Inability to work with diversity has led to an obsession with achieving consensus at all costs. And yet diversity of values, perceptions, priorities and preferred strategies is a prime characteristic of meetings. Processes aiming to subsume such diversity under a cloak of consensus result in simplistic frameworks whose prime characteristic is their unsustainability. Just as a gardener can design and maintain a highly structured garden, it is indeed possible to achieve a highly ordered meeting. But such achievements should not be seen as proof that other much wilder styles of garden do not have adherents who would reject any garden without a self-organizing, unplanned or unpredictable quality. Cultivating diversity in a meeting is more of a challenge than providing programme slots for different approaches -- as is the case in wider society. There is also more to building diversity into a strategy, to ensure its sustainability, than adding an extra line-item to an action programme. Cultivating diversity calls for a process of weaving together which is beyond that envisaged by systems scientists.
7. Elusive qualities
Just as in wider society, there is an obsession with the productivity of a meeting. Meetings are frequently designed to manufacture products, whether in the form of books or videos, or in the form of declarations, resolutions or strategic action plans. And, as in wider society, the kinds of meeting organization that favour such productivity are frequently incompatible with evocation of the kinds of quality which enhance any sense of well-being. Ironically the declared, or implicit, objective of meetings is often to elaborate a strategy to improve the quality of life. But the divorce between method and objective is already evident in the meeting itself. Not only does the product-oriented approach need to be challenged, but also the quality-oriented approach that tends to emerge as a reaction to it. The latter too often manifests in a preference for simplistic feel-good processes.
Appropriate challenge is required to evoke valued elusive qualities in a meeting. They are not to be captured by ready-made definitions, indicators or processes. Just as there is a vital distinction between the frothy adjectives of a tourist brochure and the actual experience of a memorable location, so the essential qualities valued in sustainable communities are not those which can be readily named. An economically and environmentally viable household is no indicator of the sustainable quality of the relationships of those living there. Life under impoverished conditions in a garret is often remembered by a family as being qualitatively superior to that in a palatial residence.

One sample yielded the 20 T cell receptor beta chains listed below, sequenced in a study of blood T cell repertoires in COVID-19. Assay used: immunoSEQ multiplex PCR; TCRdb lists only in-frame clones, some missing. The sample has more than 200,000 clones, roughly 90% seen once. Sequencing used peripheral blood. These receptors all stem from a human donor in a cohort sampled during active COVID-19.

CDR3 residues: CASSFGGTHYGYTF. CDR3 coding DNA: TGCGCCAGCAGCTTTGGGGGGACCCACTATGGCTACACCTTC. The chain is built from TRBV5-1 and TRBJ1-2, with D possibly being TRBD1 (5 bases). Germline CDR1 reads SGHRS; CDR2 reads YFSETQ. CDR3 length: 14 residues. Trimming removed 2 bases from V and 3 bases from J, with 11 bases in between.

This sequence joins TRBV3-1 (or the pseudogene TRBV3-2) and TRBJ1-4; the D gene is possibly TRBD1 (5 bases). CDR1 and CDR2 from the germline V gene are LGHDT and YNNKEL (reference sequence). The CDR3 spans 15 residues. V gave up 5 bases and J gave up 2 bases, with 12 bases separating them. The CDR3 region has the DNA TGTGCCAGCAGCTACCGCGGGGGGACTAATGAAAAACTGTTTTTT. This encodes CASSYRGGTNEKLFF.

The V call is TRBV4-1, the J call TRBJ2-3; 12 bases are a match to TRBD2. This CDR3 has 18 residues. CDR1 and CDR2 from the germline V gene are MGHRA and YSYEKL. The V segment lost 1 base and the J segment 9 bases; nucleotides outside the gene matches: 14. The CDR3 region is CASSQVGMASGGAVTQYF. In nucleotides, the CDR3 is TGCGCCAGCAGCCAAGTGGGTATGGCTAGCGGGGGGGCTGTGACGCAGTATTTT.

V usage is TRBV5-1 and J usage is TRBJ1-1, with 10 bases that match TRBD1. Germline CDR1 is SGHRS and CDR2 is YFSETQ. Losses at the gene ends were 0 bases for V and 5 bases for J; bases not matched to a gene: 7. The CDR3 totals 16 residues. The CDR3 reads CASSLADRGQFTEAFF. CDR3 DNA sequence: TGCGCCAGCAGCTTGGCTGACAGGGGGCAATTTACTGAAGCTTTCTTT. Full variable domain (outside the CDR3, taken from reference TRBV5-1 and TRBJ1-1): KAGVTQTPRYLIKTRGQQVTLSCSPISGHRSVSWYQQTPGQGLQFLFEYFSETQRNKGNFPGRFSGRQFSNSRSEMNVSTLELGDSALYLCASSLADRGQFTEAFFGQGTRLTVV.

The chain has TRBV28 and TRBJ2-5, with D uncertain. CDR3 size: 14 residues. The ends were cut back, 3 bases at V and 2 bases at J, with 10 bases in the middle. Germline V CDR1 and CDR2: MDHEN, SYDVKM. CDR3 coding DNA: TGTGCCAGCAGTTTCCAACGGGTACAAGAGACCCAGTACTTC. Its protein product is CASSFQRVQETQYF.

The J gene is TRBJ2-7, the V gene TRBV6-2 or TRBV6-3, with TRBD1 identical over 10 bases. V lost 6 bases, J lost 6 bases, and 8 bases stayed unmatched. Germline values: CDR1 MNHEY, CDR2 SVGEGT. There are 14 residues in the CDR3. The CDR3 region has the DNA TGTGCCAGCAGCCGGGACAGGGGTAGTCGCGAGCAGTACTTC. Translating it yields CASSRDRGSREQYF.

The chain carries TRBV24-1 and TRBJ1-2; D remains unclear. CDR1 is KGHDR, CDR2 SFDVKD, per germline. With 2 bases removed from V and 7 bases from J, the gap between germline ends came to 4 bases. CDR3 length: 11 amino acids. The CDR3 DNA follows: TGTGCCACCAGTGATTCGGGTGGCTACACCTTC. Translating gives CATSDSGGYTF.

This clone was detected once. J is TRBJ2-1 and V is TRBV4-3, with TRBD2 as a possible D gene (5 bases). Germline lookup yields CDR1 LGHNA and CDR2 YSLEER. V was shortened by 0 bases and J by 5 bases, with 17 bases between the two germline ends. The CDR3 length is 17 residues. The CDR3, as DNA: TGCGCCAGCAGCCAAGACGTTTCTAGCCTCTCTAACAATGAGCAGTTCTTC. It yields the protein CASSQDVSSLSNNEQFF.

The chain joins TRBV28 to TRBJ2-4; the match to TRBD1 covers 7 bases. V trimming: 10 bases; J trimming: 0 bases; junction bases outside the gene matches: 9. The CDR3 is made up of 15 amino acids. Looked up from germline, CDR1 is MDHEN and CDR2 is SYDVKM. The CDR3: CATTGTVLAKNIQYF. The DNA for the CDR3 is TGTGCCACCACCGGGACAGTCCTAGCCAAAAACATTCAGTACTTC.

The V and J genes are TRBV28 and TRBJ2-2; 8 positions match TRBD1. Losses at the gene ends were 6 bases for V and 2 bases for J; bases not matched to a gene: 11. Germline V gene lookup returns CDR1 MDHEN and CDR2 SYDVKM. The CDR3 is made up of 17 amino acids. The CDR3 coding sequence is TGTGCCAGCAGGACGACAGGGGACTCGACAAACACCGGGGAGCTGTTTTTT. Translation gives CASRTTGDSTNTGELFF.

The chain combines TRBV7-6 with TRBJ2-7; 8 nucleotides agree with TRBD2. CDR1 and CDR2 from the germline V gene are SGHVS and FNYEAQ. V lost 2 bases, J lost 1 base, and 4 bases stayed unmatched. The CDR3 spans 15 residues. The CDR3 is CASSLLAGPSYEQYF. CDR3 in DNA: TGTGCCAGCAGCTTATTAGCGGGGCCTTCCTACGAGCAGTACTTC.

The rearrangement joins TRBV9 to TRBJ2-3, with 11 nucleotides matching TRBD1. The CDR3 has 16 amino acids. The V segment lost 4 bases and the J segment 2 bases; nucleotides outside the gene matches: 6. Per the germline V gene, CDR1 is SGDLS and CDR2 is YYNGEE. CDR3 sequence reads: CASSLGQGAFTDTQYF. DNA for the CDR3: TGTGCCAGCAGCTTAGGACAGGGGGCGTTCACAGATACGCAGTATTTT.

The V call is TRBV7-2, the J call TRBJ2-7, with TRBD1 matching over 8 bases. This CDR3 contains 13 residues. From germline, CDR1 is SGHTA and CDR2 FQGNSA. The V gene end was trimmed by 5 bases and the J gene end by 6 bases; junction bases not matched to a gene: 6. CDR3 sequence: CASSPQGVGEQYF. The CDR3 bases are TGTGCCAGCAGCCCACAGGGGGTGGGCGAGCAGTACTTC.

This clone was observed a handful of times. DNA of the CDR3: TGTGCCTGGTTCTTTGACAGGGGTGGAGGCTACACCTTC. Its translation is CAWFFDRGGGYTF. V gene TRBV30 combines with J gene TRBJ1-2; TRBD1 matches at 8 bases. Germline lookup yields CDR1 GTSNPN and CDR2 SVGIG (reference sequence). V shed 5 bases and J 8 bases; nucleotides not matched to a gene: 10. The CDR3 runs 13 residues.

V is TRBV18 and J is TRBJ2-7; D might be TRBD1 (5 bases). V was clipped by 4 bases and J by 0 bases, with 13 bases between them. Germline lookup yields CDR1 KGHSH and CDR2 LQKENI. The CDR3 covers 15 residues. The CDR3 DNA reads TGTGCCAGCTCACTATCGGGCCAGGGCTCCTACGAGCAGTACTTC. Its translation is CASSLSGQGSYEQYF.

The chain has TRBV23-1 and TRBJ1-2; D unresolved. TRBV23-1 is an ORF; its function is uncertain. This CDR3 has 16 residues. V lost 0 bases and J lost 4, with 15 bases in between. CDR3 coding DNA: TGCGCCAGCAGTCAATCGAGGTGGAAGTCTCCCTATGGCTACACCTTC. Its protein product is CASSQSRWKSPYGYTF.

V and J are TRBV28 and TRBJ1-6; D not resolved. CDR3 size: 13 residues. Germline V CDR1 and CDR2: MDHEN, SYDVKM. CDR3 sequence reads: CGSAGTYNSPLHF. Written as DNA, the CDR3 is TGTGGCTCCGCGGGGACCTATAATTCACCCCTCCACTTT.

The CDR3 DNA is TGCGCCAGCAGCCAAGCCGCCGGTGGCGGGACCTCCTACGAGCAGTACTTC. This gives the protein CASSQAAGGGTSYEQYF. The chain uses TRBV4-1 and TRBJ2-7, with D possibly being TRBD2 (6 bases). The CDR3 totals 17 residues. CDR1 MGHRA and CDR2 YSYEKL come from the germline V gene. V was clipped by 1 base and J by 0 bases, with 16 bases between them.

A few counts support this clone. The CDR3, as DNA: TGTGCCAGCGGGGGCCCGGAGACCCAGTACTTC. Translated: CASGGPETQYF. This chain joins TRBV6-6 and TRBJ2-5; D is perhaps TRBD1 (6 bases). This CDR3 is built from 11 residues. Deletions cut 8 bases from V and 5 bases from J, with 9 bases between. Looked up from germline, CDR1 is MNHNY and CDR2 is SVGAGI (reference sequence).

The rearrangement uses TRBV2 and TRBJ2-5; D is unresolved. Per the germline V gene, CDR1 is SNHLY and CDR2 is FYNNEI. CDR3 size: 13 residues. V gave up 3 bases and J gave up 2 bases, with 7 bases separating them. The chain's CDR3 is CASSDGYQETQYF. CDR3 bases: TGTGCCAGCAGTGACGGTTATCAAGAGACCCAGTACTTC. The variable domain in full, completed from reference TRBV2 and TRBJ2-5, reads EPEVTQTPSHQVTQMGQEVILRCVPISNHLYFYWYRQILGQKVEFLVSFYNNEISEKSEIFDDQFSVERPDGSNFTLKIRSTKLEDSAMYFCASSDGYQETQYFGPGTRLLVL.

8. Sustainable responses
Comprehension of appropriateness is itself a challenge. The nature of the qualitative balance associated with sustainability lies beyond the quantitative measures that are meaningful to economists and environmentalists of various persuasions. There is a danger in assuming that such a balance can be achieved through a mechanistic mind-set. Such preoccupations may reflect important pre-conditions, but these may be neither essential nor sufficient. In searching for clues to strategies of sustainability in meetings, there is a logic to recognizing self-organizing processes analogous to those in the natural environment. Just as external societal problems can be usefully recognized in meetings, so too can patterns based on self-correcting processes from nature. From such a perspective the degree to which attempts are made to adapt the logic of maldevelopment to remedial initiatives becomes a striking illustration of the strategic trap society has created for itself.
Meetings are an ideal laboratory in which to recognize these challenges. But when all has been done according to criteria which can be readily articulated, there remains the question of whether there is a "magic" or "soul" to the meeting. However this is understood, it makes the vital difference between a meeting which is "dead" and one which is capable of sustaining "life" as people aspire to live it. Imbuing a meeting or a strategy with "life" raises many issues which have yet to be addressed.